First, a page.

Cookies on this website

We use cookies to ensure that we give you the best experience on our website. If you click 'Accept all cookies' we'll assume that you are happy to receive all cookies and you won't see this message again. If you click 'Reject all non-essential cookies' only necessary cookies providing core functionality such as security, network management, and accessibility will be enabled. Click 'Find out more' for information on how to change your cookie settings.

Cytotoxic T cells are important effectors in graft rejection and antiviral immunity. A full identification of the functional surface molecules used by these cells may help in determining the best strategies for the therapeutic control of rejection responses. Many T cell surface molecules have been implicated in cytotoxic function through the ability of specific monoclonal antibodies to inhibit T cell activity in vitro. Such measures of "inhibition" must be affected by the avidity of interaction of antibody with the particular surface molecule, as well as the avidity of that surface molecule for any physiological ligand. We show that the introduction of an antiglobulin step substantially amplifies the inhibitory effects of certain CD3 and CD8 monoclonal antibodies, presumably by conferring multivalency. In addition the "antiglobulin" approach has permitted, for the first time, the demonstration that monoclonal antibodies to the "common" determinants of the leukocyte-common antigen family (CD45/LCA/T200) prevent cytotoxic T cell function.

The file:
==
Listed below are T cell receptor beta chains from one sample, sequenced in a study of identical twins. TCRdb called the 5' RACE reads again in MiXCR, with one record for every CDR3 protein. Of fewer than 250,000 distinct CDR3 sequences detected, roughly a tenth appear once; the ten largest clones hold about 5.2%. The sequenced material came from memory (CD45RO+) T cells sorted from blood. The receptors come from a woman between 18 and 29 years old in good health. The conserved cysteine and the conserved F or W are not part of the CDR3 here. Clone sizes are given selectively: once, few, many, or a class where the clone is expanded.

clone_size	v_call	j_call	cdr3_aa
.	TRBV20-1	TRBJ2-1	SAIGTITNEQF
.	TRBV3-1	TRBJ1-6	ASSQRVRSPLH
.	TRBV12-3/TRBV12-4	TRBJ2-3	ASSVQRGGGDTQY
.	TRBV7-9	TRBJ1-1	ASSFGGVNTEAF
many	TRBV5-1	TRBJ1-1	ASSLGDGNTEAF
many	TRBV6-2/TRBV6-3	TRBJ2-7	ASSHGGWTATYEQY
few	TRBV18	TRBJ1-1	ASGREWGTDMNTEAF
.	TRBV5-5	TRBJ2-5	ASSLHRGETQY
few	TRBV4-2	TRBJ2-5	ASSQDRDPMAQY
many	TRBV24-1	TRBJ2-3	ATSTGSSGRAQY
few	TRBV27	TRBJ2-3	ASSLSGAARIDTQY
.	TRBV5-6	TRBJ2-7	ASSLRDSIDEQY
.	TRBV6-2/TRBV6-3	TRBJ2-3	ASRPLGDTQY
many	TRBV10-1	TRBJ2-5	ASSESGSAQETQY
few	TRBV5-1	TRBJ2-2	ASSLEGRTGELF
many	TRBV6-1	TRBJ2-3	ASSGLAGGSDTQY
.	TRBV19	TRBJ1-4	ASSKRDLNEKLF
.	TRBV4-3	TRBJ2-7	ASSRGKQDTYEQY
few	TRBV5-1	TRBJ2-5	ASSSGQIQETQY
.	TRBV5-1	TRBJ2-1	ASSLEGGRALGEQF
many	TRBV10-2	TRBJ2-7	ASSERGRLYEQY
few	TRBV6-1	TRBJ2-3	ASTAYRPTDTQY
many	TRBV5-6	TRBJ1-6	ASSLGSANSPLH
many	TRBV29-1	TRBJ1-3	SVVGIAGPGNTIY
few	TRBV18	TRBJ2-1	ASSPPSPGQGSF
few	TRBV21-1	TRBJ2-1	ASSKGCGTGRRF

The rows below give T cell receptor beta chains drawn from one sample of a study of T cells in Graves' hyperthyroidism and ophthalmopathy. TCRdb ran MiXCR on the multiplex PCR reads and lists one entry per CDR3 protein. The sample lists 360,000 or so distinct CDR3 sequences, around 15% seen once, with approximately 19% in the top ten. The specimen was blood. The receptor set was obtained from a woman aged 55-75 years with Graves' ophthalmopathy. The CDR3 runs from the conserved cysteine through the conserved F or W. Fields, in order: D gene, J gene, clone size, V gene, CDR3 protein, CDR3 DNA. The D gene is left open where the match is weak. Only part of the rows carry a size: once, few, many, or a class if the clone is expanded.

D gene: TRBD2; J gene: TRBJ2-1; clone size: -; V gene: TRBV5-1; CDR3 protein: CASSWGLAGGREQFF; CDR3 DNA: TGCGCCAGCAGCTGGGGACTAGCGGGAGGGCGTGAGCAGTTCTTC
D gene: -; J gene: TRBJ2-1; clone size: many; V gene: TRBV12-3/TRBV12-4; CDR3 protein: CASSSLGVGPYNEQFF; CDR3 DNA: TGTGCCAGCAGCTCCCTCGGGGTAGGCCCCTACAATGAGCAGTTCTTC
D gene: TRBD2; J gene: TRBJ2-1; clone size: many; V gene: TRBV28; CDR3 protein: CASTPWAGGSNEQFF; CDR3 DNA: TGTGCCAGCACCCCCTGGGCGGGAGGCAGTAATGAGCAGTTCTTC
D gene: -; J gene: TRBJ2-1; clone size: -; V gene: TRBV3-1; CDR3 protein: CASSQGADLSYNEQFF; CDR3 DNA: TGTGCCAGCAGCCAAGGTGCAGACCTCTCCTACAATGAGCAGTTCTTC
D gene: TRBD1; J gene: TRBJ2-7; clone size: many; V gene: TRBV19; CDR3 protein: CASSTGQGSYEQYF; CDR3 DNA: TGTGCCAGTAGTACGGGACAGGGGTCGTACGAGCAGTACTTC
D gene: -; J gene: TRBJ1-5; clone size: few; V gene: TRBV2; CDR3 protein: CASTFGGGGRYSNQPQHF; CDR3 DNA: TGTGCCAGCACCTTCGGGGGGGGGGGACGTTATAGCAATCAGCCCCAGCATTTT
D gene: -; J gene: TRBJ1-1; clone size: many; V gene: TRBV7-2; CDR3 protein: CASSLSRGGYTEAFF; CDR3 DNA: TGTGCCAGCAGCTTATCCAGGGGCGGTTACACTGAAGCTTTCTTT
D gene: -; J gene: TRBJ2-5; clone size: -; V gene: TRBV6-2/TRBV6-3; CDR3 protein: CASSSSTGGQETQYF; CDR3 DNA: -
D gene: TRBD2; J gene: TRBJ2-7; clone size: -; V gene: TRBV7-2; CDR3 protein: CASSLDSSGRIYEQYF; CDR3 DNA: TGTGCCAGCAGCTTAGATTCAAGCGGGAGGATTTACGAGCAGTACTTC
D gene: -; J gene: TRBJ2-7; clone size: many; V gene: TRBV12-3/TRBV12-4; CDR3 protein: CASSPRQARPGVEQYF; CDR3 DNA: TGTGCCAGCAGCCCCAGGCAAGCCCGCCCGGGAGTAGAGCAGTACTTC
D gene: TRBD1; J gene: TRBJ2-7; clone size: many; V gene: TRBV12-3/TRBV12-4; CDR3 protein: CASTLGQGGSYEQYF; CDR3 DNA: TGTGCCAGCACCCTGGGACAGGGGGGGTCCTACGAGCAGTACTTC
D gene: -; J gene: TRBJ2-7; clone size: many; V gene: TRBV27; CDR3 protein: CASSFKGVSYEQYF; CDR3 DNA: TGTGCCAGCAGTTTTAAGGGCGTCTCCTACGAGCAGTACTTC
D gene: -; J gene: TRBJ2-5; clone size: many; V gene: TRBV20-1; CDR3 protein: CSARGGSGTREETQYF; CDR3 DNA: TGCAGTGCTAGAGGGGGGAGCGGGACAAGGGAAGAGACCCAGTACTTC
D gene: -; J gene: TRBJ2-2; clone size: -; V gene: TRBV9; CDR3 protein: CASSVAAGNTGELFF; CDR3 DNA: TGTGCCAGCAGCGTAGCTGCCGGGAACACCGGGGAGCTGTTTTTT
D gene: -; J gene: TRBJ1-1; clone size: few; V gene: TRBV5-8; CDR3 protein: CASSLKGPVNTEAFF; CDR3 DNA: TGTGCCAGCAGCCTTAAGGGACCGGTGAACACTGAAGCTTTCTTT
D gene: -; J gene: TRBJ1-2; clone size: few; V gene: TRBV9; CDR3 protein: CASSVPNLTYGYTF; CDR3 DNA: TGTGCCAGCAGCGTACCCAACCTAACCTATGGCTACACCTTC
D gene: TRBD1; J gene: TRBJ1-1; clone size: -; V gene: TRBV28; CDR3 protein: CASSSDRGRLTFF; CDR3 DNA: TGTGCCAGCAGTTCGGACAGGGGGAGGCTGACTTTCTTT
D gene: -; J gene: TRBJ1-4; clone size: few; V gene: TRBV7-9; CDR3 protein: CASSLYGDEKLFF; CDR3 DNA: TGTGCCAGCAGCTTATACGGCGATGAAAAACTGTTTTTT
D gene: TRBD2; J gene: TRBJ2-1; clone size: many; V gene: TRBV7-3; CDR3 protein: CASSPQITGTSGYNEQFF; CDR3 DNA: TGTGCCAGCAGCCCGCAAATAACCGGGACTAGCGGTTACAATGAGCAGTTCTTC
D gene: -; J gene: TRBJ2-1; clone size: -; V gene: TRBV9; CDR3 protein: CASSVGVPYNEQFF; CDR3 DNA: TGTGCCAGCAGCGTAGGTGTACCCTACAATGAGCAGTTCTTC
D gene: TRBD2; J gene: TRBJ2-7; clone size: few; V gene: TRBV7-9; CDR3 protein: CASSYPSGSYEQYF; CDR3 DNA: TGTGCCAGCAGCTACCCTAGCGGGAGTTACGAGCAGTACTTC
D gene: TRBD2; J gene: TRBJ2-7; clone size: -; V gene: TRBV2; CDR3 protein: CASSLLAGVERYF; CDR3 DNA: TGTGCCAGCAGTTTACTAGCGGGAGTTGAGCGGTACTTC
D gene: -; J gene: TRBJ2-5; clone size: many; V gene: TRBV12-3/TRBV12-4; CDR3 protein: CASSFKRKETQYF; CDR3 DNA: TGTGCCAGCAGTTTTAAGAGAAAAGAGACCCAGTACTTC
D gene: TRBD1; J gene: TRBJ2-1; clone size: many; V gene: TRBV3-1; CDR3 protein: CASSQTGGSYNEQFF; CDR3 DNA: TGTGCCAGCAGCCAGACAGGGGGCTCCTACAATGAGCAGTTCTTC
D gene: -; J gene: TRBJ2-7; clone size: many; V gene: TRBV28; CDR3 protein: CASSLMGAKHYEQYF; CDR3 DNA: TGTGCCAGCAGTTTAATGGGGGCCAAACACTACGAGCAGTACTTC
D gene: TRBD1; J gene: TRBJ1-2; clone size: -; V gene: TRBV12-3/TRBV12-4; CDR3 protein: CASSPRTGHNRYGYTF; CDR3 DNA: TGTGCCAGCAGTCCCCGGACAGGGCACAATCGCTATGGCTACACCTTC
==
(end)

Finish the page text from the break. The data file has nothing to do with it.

Journal article



Publication Date





818 - 823


Animals, Antibodies, Anti-Idiotypic, Antibodies, Monoclonal, Antigens, Differentiation, T-Lymphocyte, Cell Aggregation, Cell Survival, Cytotoxicity, Immunologic, Histocompatibility Antigens, Humans, Leukocyte Common Antigens, Mice, T-Lymphocytes, Cytotoxic